February also marks the passing of perhaps the most hated and despised Hungarian leader of all time, Mátyás Rákosi, the infamous Communist leader who did so much to darken the history of Hungary after the end of World War II. He died on February 5, 1971 in the Soviet Union, unloved and unlamented.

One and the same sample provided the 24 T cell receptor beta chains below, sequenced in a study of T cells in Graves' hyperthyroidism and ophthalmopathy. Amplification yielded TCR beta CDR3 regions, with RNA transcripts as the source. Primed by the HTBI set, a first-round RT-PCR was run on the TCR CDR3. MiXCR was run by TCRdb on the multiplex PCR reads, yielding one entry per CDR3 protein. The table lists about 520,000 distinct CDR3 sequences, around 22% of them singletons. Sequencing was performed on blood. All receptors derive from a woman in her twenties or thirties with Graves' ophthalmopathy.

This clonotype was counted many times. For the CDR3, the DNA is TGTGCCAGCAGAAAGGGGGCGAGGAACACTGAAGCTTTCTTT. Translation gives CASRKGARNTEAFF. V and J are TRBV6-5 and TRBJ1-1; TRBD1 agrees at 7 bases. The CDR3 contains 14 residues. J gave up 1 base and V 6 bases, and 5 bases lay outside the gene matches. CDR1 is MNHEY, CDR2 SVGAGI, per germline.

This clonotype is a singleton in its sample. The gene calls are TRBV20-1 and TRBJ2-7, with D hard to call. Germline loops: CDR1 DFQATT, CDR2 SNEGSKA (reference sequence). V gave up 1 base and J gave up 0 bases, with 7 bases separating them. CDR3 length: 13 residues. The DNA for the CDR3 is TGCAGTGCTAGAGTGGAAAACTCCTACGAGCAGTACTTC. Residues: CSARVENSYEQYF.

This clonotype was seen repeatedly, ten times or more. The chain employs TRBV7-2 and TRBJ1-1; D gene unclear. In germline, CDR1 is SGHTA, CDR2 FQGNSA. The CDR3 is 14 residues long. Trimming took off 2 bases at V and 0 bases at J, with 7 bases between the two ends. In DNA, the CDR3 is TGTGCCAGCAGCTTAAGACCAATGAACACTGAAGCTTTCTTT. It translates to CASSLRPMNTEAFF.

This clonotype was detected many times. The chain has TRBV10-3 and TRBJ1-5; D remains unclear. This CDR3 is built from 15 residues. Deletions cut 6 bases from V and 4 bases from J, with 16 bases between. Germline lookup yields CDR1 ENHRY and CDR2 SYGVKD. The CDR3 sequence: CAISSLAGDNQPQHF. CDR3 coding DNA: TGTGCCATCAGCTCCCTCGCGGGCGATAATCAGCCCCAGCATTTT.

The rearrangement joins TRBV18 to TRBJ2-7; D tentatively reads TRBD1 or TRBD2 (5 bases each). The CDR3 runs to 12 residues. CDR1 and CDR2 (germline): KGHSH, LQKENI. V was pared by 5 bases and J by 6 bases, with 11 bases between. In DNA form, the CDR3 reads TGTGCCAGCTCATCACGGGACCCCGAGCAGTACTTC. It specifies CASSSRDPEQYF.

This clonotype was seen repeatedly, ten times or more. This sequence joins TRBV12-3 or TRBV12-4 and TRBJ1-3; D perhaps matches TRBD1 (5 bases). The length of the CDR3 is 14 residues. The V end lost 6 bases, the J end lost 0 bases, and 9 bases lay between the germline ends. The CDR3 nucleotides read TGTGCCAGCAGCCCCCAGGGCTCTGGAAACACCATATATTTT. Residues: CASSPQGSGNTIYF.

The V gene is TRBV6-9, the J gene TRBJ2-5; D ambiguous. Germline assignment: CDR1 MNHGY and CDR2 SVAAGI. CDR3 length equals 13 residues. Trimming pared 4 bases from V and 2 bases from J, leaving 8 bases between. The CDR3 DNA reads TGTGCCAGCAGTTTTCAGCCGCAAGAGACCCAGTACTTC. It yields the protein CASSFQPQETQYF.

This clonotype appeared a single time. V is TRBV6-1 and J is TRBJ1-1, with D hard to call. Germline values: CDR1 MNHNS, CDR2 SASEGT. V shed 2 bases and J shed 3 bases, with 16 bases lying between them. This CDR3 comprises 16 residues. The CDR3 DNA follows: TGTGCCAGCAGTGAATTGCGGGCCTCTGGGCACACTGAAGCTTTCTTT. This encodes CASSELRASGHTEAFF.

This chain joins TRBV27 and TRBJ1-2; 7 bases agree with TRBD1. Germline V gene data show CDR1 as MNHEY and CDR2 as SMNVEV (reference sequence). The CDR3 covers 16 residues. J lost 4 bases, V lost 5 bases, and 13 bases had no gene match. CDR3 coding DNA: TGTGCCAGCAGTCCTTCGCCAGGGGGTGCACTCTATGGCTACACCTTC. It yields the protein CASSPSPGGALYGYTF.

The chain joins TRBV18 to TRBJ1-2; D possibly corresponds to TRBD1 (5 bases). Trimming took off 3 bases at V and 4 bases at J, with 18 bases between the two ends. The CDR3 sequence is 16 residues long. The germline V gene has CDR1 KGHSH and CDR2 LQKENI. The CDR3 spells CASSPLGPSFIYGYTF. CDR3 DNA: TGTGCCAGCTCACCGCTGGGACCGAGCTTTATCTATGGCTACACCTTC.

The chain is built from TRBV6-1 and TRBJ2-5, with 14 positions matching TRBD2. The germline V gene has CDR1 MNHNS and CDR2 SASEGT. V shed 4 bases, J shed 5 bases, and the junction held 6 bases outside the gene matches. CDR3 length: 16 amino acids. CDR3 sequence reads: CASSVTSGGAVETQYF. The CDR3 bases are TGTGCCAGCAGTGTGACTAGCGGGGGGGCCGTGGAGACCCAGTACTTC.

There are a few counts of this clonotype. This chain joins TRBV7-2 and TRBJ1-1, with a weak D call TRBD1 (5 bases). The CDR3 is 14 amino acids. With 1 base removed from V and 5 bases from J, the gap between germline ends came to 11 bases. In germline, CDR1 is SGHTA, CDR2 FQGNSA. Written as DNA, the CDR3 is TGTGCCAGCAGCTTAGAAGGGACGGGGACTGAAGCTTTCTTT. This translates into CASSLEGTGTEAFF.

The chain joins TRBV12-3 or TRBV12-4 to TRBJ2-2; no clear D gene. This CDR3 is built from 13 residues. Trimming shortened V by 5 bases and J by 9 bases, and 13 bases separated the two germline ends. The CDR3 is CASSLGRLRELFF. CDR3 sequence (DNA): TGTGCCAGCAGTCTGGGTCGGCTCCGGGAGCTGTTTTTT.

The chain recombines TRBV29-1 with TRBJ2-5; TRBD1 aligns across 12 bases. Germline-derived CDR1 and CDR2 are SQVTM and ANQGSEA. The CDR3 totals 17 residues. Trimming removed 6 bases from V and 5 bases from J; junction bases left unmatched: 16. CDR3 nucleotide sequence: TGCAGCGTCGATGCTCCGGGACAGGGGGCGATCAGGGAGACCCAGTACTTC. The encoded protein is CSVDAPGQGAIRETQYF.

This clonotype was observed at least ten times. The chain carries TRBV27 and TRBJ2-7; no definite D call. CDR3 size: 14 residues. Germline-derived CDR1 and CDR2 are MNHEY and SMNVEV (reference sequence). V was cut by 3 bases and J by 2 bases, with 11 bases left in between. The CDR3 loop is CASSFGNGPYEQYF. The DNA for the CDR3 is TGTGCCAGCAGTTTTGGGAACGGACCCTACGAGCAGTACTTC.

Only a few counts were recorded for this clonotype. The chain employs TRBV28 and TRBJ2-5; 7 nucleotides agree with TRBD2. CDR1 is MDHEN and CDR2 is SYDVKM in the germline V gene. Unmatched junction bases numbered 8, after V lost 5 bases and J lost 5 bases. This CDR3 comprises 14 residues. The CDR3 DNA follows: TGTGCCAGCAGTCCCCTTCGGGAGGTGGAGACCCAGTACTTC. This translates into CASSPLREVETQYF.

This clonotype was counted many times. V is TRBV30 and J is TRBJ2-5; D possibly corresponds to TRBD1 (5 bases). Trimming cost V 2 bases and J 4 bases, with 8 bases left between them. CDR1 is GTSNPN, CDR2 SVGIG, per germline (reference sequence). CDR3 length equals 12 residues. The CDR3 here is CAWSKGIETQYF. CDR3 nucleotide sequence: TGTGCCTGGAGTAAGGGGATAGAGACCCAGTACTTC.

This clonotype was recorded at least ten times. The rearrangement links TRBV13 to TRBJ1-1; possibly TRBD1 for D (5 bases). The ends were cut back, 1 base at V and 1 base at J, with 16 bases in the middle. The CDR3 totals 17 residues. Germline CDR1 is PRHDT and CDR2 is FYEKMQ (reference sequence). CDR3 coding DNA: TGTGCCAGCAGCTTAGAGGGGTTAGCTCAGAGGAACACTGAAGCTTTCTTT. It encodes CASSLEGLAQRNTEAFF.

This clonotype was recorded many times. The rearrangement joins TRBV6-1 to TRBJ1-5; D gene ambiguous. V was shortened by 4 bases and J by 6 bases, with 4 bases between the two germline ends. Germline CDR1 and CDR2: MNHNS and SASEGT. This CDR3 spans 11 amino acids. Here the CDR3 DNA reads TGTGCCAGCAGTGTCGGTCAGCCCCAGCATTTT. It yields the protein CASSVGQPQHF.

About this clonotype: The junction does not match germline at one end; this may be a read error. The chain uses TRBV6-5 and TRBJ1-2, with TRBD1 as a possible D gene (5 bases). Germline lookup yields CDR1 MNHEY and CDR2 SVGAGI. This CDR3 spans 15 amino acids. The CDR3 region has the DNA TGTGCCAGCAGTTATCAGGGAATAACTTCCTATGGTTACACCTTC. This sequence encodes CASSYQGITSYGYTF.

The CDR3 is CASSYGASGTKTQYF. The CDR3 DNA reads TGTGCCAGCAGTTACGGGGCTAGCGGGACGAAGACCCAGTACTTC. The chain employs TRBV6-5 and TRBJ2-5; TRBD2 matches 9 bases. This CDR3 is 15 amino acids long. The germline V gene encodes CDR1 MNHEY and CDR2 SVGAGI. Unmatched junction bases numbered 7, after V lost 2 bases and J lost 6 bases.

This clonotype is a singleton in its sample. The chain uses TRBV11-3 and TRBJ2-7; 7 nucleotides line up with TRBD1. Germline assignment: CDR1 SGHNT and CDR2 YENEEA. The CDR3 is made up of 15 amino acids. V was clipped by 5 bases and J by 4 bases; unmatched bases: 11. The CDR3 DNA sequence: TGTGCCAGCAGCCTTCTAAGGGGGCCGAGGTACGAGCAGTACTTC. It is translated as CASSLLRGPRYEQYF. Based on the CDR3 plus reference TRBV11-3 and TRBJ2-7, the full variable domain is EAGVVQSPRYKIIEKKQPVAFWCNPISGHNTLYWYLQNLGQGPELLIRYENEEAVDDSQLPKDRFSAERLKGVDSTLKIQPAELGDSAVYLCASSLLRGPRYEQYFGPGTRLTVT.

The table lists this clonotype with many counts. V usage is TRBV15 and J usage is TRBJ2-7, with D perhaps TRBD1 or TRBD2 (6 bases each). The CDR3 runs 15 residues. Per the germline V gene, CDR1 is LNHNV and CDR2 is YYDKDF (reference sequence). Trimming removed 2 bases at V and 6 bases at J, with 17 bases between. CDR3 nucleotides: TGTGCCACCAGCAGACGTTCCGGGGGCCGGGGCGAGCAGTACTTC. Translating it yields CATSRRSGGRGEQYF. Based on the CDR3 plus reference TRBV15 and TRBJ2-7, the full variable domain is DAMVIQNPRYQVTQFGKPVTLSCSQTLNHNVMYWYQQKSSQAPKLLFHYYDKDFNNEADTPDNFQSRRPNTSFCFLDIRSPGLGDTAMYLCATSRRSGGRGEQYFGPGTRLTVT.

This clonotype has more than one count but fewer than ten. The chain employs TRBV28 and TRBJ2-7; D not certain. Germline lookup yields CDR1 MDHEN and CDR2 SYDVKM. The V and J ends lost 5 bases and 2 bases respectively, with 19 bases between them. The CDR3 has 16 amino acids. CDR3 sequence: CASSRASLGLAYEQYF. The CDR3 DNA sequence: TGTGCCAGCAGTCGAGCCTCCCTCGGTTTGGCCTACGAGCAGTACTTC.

Let us end this essay by focussing on one more prominent Hungarian with a connection to February. One of the most pivotal figures of 1848, Count Lajos Batthyány was born on 14 February in 1806. He led a government that contained the likes of Kossuth, Széchenyi, Eötvös, mentioned above, Deák and Prince Esterházy. Surely no Hungarian Prime Minister has had such an array of talent in his Cabinet. And yet Batthyány would pay the ultimate price and was executed on the 6th of October 1849, the same day as the thirteen generals were executed at Arad. According to one source, the Emperor Franz Jozsef kept a painting of Batthyány execution’s in his apartments so that he could look at it every day. We don’t know why he did this, but perhaps it had an unintended affect on his wife, the Empress Sisi. Her support for Hungary is well known. Perhaps this was stirred in part by being reminded of the events of 1848-1849 and the sufferings of Hungary, by the seeing that painting every day. She once wrote in a letter, “Believe me, if it were in our power, my husband and I would be the first to bring Lajos Batthyány and the martyrs of Arad back to life.” At least the Compromise of 1867 meant that much of what was fought for could be achieved and some sort of victory claimed from the defeat of 1848-49.